Why not a book or set of essays on these topics? Why do Christians instead feel compelled to write books like these?
How should Christians approach important contemporary issues like war, race, creation care, gender, and politics?
Christians in every culture are confronted with social trends and moral questions that can be difficult to navigate. But, the Bible often doesn’t speak directly to such issues. Even when it does, it can be confusing to know how best to apply the biblical teaching.
In Cultural Engagement: A Crash Course in Contemporary Issues authors Joshua D. Chatraw and Karen Swallow Prior first offer a broadly accessible framework for cultural engagement and then explore specific hot topics in current Western culture including:
Human Life and Reproduction Technology
Immigration and Race
Creation and Creature Care
War, Weapons, and Capital Punishment
Featuring contributions from over forty top thinkers, proponents of various views on the specific topics present their approaches in their own words, providing readers an opportunity to fairly consider options.
Unique in how it addresses both big-picture questions about cultural engagement and pressing current issues, Cultural Engagement provides a thorough and broad introduction useful for students, professors, pastors, college ministers, and any believer wanting to more effectively exercise their faith in the public square.
In his What Are Biblical Values? Collins aims to lay out, as dispassionately as possible, what the Bible actually says on a range of issues in contemporary debate—abortion, homosexuality, marriage and family, the environment, slavery, violence, and social justice.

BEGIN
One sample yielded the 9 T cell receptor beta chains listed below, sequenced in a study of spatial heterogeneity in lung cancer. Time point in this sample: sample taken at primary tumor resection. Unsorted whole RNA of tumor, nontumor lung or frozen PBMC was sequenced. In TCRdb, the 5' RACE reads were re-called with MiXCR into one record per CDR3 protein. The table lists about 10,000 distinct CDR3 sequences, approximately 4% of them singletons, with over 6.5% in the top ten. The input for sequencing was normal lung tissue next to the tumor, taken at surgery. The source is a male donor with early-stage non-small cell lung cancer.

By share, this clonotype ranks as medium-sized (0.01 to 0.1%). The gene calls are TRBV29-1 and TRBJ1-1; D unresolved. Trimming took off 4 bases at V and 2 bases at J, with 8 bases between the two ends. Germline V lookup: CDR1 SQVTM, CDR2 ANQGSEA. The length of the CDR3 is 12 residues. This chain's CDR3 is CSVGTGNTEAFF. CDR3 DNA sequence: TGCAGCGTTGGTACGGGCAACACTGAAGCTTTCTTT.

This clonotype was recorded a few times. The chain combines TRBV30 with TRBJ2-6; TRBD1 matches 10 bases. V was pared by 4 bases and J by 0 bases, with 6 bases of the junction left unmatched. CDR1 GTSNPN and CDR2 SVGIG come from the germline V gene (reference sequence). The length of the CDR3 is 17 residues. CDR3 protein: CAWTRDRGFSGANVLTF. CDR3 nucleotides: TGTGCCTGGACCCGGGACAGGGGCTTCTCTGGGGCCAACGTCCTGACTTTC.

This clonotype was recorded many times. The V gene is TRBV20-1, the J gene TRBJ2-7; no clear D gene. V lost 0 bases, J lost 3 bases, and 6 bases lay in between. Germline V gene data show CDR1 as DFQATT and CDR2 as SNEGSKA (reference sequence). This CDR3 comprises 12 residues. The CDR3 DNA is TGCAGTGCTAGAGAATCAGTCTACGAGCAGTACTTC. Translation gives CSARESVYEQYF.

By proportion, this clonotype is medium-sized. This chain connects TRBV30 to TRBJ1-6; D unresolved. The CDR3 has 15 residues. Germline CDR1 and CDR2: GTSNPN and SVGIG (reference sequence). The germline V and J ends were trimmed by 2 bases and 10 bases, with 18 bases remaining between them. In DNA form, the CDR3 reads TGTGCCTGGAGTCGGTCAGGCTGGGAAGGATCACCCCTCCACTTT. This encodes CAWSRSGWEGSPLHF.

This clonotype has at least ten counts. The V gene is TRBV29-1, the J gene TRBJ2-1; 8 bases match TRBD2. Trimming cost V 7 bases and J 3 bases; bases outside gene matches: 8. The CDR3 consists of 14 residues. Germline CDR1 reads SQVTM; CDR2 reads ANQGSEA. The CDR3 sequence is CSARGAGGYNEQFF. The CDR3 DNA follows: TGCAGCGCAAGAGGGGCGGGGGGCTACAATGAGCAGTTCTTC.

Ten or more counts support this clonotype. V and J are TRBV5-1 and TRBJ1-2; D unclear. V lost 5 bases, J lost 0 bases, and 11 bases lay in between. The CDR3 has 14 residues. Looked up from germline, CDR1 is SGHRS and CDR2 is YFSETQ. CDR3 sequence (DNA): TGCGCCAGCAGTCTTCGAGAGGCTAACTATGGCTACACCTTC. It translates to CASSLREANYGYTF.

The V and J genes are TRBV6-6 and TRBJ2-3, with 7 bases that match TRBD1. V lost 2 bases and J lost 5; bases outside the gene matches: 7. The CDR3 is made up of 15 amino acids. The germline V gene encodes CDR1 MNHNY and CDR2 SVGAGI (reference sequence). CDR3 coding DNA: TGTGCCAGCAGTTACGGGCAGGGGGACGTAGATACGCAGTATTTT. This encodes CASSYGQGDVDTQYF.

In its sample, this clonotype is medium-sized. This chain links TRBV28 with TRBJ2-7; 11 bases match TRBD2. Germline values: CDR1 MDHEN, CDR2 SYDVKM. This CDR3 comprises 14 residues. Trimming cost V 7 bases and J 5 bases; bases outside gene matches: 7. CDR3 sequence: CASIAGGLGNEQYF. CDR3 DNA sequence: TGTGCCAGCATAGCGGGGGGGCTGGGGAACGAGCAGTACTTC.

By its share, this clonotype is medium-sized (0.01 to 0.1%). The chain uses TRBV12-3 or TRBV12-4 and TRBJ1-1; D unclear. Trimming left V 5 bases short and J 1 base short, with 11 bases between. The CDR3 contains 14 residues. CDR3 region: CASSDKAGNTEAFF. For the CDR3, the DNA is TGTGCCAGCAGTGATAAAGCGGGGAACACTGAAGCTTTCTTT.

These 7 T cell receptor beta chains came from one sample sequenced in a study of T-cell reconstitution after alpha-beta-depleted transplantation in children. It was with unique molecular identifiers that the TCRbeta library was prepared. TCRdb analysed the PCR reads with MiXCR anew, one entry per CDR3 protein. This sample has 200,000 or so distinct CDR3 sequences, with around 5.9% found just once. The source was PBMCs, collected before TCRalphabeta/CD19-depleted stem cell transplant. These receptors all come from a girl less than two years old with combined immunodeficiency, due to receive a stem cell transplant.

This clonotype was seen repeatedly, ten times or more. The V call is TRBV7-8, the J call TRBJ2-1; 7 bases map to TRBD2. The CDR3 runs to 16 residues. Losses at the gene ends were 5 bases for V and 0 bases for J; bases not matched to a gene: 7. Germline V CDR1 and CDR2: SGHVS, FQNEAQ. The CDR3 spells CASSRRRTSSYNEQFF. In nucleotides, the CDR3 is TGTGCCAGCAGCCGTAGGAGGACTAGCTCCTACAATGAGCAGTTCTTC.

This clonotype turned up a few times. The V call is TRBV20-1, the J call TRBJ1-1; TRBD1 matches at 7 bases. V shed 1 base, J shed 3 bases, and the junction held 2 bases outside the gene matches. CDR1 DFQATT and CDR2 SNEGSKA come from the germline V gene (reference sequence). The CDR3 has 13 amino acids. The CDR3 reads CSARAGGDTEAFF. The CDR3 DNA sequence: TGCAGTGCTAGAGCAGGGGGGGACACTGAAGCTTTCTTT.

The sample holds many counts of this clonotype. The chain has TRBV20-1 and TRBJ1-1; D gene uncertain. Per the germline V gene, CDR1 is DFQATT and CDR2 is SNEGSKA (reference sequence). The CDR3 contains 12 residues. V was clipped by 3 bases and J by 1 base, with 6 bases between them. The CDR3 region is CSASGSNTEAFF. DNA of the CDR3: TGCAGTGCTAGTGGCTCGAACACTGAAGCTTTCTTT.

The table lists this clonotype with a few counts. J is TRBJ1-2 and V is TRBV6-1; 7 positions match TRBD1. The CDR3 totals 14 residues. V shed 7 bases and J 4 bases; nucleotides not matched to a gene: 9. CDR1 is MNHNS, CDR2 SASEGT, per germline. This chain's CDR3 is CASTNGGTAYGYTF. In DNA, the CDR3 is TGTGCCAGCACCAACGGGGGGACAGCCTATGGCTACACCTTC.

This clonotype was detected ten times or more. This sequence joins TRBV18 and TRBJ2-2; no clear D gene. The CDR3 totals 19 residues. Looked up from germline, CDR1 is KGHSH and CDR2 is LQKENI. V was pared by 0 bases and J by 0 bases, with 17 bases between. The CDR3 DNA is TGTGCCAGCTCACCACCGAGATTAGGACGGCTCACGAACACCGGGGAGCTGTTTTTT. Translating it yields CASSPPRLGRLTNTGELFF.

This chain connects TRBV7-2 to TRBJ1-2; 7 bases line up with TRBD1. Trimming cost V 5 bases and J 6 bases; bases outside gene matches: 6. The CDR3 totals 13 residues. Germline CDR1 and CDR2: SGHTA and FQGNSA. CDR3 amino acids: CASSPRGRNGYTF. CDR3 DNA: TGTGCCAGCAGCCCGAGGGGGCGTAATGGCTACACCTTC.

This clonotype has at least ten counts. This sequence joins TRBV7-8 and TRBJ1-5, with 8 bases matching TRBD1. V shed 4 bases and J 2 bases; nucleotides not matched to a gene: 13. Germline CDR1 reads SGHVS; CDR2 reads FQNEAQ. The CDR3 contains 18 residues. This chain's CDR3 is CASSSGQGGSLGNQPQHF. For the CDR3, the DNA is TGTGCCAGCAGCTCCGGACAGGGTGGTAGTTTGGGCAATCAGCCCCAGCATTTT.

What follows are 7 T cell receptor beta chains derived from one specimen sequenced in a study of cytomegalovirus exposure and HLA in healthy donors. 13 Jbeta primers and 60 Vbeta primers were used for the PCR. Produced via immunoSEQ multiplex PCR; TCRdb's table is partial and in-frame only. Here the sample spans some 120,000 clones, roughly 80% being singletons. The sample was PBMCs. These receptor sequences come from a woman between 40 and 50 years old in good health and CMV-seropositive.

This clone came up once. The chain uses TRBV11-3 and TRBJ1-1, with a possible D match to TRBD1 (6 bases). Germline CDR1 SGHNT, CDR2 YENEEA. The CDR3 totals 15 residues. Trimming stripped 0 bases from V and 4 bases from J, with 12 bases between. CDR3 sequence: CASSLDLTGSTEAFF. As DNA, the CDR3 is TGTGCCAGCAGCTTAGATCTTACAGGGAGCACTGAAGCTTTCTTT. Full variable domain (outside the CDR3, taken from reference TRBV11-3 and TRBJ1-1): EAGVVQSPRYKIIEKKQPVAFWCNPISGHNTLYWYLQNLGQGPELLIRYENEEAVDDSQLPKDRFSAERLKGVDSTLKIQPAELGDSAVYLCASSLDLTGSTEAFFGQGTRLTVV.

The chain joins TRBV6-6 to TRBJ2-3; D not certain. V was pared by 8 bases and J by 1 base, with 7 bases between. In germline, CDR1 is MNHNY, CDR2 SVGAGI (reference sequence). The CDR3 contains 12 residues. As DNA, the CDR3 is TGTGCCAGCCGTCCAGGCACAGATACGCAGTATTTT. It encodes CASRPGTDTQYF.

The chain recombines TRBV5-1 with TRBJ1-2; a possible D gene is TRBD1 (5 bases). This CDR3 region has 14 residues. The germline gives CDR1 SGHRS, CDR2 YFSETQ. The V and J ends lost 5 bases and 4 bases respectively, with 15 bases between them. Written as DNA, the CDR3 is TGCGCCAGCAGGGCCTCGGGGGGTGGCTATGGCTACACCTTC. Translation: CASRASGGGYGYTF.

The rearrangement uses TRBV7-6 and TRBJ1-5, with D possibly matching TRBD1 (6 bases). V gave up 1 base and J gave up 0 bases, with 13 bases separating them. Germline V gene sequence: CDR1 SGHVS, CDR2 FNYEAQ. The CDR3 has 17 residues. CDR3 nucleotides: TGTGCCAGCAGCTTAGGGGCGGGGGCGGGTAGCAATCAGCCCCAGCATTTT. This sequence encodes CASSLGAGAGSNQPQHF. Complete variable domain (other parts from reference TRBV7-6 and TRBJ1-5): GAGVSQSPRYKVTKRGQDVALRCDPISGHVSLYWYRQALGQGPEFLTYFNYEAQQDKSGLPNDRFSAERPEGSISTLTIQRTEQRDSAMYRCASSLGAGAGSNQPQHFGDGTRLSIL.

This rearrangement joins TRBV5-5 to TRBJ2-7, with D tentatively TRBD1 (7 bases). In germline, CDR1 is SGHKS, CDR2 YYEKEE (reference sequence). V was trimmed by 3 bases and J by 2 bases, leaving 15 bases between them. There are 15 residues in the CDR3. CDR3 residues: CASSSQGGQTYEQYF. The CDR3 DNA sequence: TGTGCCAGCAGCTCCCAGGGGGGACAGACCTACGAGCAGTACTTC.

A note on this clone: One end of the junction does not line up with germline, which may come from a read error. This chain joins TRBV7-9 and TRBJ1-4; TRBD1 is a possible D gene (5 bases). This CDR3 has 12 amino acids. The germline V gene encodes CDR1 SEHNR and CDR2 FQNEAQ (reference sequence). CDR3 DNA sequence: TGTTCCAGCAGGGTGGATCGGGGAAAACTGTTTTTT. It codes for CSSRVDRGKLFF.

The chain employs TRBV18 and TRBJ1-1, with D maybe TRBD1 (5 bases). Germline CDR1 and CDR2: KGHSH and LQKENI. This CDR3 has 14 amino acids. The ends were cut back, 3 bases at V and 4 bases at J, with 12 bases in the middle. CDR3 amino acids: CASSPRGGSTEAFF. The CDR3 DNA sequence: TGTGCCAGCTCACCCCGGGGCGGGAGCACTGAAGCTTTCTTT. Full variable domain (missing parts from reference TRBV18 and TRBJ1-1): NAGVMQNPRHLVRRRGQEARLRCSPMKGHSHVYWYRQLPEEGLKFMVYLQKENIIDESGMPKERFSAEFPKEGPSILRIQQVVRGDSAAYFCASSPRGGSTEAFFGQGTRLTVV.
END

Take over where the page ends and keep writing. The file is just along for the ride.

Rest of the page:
Collins doesn’t think the Bible gives clear answers to most of these questions. The Bible is internally contradictory, a “running argument” with “conflicting values.” It doesn’t matter anyway: “Biblical values are not normative or acceptable for modern society simply because they are found in the Bible.” They have to be sifted and critiqued, both by comparison of Scripture with Scripture and by “dialogue with modern values,” which represent “clear advances in moral sensitivity.” The Bible contributes to the church’s deliberations, but “its contribution is not necessarily decisive.”
Some might contend that topics like the best aioli sauce, the merits of the Coens’ Burn After Reading, the right density for residential properties in an urban neighborhood, or the merits of circles rather than four-way stops at intersections don’t rise to the level of significance as climate change or race relations.
But that suggests the headlines are driving Christian cultural “engagement” more than than simply attending to the variety, wonder, mystery, and reality of creation (including the activities of humans). Why is someone less culturally “engaged” when keeping score of the Phillies-Dodgers game than someone else who is watching the Democratic Party’s presidential debates? If all of creation is the theater of God’s providence, why not an egalitarianism of human interests and endeavors?
In which case, Rachel Rae’s cookbook on comfort food is just as good as (if not better than) Redeemer Presbyterian Church NYC’s cookbook. Christians have no corner on cultural engagement. And if the Bible has little to say about even the matters covered in the books above, what’s the point of calling this Christian or engagement?